That doesn't mean that all of those assets disappear. It simply means that there's a reorganization and their assets and their debt, certainly, would be bought up by other institutions that see an opportunity, like Wells Fargo, like Warren Buffett did.

JUDY WOODRUFF: But there were institutions that took a look, other financial institutions, and in many cases we were told they weren't going to do anything, that either the federal government stepped in or these institutions were going to fail.

BOB BARR: Part of the problem is, with all of the government folks running around saying, "The sky is falling, the sky is falling, and the only way out of this crisis is this massive government bailout," that caused everybody else to back away.

Credit markets froze simply because the government said, "We are going to come in and bail you out." So those private institutions that could have started freeing up credit backed away and didn't move in.

To be honest with you, I think what the American people are going to see down the road is significant inflationary pressure as a result of all this government printed, you know, this new money that the government is putting in.

And they're always -- they're going to be squeezed, because housing prices, because of the government buying up these mortgages, are going to remain depressed.

I think the American people are going to start realizing that a heavy price is going to have to be paid because of this government intervention.

Too much government spending

JUDY WOODRUFF: What would you have done about the housing market, about these mortgages?

BOB BARR: Here, again, part of it is would have been handled by the federal government doing what it's supposed to do, and that is to be prosecuting fraud. Fannie Mae and Freddie Mac, although they're...

JUDY WOODRUFF: I'm asking in the immediate term, when we were looking at a crisis and something had to be done immediately?

BOB BARR: Well, a lot of this is a government definition of a crisis. The government defines the situation as a crisis. And then it comes in and says, "We're the only way that you can solve it."

If, in fact, there was -- and there may have been -- a case that could be made for an immediate loan, for example, to Fannie Mae and Freddie Mac, it should have been coupled with a long-term solution, that is, privatizing Fannie Mae and Freddie Mac.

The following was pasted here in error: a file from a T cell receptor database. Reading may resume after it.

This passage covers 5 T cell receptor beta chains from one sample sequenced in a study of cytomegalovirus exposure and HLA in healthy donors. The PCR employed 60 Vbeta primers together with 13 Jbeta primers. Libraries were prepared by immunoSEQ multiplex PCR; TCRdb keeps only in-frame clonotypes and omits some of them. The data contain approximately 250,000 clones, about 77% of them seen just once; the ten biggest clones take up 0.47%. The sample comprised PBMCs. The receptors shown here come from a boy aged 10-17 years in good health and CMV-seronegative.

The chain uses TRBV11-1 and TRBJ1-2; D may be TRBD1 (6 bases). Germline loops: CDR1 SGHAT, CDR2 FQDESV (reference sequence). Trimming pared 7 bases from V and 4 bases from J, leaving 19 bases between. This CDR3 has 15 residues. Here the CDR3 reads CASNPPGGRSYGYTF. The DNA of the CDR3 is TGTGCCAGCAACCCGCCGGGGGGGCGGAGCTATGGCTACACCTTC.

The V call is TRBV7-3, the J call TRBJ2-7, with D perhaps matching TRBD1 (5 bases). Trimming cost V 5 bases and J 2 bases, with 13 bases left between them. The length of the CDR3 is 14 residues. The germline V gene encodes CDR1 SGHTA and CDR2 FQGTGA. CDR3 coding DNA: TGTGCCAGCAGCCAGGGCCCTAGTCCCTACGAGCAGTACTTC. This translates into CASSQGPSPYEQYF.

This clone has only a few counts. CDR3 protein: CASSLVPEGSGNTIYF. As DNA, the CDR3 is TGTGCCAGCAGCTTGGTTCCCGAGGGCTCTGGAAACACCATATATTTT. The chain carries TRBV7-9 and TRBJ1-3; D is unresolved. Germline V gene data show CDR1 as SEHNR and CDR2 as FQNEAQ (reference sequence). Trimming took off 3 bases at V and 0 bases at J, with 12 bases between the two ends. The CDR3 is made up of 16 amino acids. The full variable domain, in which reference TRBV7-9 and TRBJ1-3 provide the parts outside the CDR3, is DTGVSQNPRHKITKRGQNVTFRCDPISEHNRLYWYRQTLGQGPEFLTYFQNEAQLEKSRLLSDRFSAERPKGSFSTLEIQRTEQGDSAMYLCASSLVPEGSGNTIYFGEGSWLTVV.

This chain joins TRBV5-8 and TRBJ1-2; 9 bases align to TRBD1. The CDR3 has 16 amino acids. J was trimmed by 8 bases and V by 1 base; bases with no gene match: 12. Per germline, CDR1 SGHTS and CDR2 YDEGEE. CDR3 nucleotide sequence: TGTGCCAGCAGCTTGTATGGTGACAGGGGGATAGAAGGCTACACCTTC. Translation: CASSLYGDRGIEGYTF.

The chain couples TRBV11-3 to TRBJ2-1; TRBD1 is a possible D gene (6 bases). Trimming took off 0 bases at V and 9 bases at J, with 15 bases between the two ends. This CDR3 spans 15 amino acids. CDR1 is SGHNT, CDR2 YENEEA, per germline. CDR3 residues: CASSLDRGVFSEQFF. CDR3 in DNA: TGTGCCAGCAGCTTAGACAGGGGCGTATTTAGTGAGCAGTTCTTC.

All of these short-term steps without any long-term resolution is simply putting off, staving off for a later date the real problem, which is way too much government spending.

JUDY WOODRUFF: Let's talk about a few other things from a Libertarian standpoint that you'd like to see done. You've talked about which departments of the government you would like to see done away with. What are a couple of those or more?

BOB BARR: What we have to do first, again, is get a handle on federal spending. Then, if you look, for example, at the array of government agencies, departments and offices, there are some that just cry out for the government to start backing away.

The departments like the Department of Education, which has failed since its inception, Judy, to have fulfilled its mandate of improving government, improving educational standards.

The Department of Energy, which has not only failed to meet its mandate of reducing our dependence on foreign oil, but has presided over a 30-year increase. These are departments that somebody ought to be asking, and Sens. McCain and Obama are not, "Why do we keep spending tens of billions of dollars on these agencies that year after year after year fail to do what they're supposed to do?"

Goals in Iraq, Afghanistan

JUDY WOODRUFF: Let me turn your attention abroad for a moment. What about the growing crisis in Afghanistan? This is a country that both Sen. Obama and Sen. McCain have said the U.S. needs to send more troops to, to beef up the U.S. presence there.